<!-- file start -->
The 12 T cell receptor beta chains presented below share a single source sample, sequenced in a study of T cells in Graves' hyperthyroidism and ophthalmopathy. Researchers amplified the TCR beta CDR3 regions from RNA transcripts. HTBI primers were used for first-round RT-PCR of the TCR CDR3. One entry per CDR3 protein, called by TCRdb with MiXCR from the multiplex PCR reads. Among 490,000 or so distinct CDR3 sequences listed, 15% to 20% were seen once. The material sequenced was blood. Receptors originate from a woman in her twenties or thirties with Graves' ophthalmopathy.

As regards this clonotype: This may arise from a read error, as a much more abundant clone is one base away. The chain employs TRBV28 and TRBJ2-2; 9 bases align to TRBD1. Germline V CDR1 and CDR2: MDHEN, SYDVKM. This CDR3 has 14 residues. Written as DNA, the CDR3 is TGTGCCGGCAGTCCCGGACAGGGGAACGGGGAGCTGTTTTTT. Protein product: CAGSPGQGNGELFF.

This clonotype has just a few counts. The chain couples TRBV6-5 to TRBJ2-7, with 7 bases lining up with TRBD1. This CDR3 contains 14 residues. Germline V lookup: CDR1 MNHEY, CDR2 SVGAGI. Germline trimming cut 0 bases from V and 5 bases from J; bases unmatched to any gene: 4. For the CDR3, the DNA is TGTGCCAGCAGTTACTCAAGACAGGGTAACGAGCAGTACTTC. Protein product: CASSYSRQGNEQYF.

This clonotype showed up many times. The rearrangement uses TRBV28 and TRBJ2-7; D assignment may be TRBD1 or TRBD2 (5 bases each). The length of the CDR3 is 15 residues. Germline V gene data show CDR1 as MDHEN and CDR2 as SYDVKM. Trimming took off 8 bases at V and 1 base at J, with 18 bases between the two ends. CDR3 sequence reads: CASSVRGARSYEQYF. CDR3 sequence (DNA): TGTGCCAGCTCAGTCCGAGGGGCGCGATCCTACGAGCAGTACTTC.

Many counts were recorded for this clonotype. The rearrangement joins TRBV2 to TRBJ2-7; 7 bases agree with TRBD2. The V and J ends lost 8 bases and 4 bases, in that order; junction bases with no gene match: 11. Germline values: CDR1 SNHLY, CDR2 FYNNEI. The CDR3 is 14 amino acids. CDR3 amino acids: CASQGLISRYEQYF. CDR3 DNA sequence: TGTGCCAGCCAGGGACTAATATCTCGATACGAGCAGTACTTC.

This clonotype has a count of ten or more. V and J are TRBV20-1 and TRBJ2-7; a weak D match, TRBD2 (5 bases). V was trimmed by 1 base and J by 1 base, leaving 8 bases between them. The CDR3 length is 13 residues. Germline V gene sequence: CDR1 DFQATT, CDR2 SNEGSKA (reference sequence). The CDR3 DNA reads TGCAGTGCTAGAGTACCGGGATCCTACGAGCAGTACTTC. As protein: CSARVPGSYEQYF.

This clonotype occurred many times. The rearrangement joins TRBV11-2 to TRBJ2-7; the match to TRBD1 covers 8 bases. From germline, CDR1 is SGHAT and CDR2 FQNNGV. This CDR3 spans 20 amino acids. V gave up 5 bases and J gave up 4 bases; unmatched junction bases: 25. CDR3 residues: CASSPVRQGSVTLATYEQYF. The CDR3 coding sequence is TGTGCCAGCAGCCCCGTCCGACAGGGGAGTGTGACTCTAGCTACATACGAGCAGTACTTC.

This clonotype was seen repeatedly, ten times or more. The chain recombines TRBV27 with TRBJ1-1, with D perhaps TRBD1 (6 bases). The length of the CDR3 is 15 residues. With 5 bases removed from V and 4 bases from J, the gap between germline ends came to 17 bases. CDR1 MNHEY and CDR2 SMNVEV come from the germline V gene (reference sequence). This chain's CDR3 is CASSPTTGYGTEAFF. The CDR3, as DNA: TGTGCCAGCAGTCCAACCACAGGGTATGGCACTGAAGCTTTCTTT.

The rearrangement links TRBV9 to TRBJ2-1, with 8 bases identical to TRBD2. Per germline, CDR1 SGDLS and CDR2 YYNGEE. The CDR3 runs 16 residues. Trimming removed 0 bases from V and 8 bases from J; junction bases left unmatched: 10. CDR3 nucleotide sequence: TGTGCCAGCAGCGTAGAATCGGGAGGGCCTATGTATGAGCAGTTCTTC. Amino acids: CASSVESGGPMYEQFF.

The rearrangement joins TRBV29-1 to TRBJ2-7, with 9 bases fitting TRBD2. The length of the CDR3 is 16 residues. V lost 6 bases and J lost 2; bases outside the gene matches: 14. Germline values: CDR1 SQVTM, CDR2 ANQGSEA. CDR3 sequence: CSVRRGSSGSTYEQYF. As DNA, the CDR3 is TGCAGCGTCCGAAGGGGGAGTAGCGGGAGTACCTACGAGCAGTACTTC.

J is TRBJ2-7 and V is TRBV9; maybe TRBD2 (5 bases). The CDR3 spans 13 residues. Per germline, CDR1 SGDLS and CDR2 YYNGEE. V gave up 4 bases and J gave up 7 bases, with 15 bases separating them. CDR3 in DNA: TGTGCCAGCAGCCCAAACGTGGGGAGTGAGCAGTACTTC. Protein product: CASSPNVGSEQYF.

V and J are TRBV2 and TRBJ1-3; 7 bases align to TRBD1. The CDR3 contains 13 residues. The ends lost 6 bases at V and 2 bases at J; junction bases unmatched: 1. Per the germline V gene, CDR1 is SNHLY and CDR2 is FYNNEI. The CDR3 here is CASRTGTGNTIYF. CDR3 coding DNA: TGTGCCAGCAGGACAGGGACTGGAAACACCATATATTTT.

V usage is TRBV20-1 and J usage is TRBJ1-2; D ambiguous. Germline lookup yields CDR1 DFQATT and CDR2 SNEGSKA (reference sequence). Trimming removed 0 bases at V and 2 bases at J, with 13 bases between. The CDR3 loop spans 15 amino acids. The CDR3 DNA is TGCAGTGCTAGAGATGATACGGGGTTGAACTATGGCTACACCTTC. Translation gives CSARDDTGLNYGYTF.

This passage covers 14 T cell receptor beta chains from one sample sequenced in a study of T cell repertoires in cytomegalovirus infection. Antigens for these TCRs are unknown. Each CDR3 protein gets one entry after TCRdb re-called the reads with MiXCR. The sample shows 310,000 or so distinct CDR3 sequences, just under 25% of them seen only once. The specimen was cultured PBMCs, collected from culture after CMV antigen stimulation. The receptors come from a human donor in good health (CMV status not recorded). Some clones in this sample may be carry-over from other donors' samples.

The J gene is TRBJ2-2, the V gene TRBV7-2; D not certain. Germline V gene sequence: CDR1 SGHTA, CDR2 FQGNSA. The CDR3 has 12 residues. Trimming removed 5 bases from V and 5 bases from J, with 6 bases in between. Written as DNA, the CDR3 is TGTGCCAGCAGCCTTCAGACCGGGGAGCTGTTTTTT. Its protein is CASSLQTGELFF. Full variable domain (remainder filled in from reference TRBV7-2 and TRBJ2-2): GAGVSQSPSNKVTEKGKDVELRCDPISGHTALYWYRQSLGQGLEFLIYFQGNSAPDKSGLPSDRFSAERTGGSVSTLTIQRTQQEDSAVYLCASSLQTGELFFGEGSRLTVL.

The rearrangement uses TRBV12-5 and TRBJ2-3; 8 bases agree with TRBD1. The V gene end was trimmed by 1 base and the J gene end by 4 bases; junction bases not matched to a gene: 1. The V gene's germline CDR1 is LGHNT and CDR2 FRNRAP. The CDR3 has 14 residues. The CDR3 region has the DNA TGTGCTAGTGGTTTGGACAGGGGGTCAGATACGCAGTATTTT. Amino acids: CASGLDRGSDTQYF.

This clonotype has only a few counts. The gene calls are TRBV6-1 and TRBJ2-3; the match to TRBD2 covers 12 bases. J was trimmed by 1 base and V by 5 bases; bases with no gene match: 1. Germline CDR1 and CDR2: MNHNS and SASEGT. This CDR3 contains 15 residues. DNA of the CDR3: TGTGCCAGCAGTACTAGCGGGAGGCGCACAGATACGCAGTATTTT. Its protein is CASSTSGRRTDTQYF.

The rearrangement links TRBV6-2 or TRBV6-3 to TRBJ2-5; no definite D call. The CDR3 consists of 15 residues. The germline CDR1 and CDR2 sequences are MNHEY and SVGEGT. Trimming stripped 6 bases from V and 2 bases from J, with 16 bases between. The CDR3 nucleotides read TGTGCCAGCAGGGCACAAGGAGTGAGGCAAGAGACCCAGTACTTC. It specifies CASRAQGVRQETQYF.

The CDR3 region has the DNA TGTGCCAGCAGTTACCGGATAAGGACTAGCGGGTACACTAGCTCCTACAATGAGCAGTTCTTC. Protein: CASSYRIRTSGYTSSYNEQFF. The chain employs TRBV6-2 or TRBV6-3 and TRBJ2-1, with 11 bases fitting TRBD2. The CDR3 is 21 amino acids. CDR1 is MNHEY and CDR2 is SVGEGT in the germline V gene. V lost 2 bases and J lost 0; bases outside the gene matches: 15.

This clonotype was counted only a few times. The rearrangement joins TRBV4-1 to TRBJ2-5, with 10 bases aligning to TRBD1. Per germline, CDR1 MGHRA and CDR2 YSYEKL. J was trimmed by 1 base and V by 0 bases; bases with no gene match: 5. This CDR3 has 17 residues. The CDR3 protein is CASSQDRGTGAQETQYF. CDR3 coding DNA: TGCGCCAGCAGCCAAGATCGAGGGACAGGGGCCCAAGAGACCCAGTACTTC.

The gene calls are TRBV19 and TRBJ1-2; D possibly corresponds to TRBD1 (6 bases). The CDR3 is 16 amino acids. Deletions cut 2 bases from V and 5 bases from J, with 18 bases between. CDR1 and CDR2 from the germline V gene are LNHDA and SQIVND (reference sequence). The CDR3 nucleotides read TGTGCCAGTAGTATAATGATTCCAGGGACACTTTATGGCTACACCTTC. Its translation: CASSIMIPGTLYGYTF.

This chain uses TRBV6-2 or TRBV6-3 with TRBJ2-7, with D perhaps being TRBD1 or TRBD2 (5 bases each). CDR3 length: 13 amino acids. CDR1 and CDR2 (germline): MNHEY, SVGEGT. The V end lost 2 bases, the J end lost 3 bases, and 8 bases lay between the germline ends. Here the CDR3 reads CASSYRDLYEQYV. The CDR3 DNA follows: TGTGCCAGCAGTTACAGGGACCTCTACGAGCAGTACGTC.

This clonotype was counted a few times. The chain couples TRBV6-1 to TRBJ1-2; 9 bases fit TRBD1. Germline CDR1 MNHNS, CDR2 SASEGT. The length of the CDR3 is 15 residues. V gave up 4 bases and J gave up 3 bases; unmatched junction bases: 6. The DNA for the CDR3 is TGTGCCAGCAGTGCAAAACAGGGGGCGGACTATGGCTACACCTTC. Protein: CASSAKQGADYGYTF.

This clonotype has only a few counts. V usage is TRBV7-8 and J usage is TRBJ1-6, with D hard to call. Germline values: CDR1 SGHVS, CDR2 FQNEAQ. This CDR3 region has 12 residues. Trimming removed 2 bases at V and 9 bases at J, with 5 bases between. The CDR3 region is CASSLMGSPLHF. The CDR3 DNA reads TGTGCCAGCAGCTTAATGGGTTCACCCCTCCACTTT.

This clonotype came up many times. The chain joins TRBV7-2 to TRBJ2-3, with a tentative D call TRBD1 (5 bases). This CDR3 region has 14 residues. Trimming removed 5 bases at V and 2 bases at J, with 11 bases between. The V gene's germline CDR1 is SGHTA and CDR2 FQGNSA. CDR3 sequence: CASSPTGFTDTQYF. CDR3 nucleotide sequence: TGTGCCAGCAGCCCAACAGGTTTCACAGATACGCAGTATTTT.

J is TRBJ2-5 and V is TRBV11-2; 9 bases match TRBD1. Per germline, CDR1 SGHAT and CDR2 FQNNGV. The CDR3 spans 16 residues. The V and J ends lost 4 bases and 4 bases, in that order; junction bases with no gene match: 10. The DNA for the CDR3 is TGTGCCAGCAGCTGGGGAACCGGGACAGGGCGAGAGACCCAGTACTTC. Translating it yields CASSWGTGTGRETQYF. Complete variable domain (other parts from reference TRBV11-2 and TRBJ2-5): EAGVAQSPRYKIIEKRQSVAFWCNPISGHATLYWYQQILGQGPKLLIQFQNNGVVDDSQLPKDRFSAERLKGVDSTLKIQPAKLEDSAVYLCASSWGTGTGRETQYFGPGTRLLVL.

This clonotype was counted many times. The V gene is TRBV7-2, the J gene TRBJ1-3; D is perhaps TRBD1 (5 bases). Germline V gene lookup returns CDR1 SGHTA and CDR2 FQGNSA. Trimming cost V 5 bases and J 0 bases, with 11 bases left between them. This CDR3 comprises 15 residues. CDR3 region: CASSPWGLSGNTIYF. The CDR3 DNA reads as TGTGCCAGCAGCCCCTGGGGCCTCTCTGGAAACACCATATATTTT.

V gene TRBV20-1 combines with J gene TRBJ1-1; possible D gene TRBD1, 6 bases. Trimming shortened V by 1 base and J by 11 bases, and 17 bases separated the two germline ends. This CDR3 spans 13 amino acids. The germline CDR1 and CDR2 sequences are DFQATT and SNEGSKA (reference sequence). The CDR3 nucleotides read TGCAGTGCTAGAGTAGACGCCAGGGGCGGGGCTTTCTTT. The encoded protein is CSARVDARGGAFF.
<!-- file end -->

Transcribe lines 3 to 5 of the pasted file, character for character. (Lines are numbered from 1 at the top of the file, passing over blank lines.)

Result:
This clonotype has just a few counts. The chain couples TRBV6-5 to TRBJ2-7, with 7 bases lining up with TRBD1. This CDR3 contains 14 residues. Germline V lookup: CDR1 MNHEY, CDR2 SVGAGI. Germline trimming cut 0 bases from V and 5 bases from J; bases unmatched to any gene: 4. For the CDR3, the DNA is TGTGCCAGCAGTTACTCAAGACAGGGTAACGAGCAGTACTTC. Protein product: CASSYSRQGNEQYF.

This clonotype showed up many times. The rearrangement uses TRBV28 and TRBJ2-7; D assignment may be TRBD1 or TRBD2 (5 bases each). The length of the CDR3 is 15 residues. Germline V gene data show CDR1 as MDHEN and CDR2 as SYDVKM. Trimming took off 8 bases at V and 1 base at J, with 18 bases between the two ends. CDR3 sequence reads: CASSVRGARSYEQYF. CDR3 sequence (DNA): TGTGCCAGCTCAGTCCGAGGGGCGCGATCCTACGAGCAGTACTTC.

Many counts were recorded for this clonotype. The rearrangement joins TRBV2 to TRBJ2-7; 7 bases agree with TRBD2. The V and J ends lost 8 bases and 4 bases, in that order; junction bases with no gene match: 11. Germline values: CDR1 SNHLY, CDR2 FYNNEI. The CDR3 is 14 amino acids. CDR3 amino acids: CASQGLISRYEQYF. CDR3 DNA sequence: TGTGCCAGCCAGGGACTAATATCTCGATACGAGCAGTACTTC.